It is specifically about the bill. In the light of the conversation that we have just had, I wonder why the detail of the connected flight rules has been kept in the bill rather than that being left for discussion, consultation and review as things develop in Scotland. It seems to involve the same provisions.
The connected flight rules are in schedule 1 to the bill. Again, the wording of the legislation is slightly different, but the effect is the same. The connected flight rules are linked to section 9 with regard to determining for the purposes of tax the final destination of a person’s journey.
Someone may take a flight from Edinburgh down to Heathrow and connect to another destination—perhaps a long-haul destination that is not offered by a Scottish airport. Under air departure tax, assuming that the flights are connected, the final destination will be the long-haul destination and not just Heathrow, so air departure tax will be charged on that further-away point rather than just on the shorter point. However, the effect is the same.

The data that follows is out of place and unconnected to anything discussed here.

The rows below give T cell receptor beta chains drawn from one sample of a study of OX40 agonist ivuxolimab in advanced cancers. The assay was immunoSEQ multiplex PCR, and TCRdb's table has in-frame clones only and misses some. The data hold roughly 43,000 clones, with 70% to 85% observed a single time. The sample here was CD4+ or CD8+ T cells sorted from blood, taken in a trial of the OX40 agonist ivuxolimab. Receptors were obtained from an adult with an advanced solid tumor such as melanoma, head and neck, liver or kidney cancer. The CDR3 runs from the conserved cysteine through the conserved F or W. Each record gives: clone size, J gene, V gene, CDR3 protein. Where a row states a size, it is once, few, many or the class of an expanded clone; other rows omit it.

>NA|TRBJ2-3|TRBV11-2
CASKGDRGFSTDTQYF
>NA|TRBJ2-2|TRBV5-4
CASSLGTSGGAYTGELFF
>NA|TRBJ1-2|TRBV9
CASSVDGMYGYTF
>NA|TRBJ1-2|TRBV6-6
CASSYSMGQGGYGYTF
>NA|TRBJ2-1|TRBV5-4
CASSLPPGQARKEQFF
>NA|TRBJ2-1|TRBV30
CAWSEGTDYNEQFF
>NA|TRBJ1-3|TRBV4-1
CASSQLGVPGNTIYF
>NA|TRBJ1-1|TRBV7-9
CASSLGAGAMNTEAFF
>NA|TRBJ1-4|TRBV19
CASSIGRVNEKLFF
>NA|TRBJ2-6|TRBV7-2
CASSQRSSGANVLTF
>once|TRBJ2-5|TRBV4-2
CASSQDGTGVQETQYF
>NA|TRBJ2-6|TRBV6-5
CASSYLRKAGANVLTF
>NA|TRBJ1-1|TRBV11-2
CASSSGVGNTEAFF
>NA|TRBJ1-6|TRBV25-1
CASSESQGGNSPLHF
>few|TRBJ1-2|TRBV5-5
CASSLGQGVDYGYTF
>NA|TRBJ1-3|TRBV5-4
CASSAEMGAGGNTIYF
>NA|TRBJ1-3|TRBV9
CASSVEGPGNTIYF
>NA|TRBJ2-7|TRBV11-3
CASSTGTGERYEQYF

Patrick Harvie has a supplementary on the specifics of the bill.
It is on the provisions that allow ministers to set bands and rates by regulations. The analysis of the consultation responses shows a very strong degree of concern about the environmental impact of the changes. That is barely mentioned in the policy memorandum, but the analysis of responses says that it was by far the most commonly expressed concern. Did the Government actively consider introducing to section 10 elements that ministers would have to consider before reaching a view, or before proposing regulations? Was that actively ruled out, or was it simply not considered?
Sorry, are you asking about consideration of the environmental impacts before—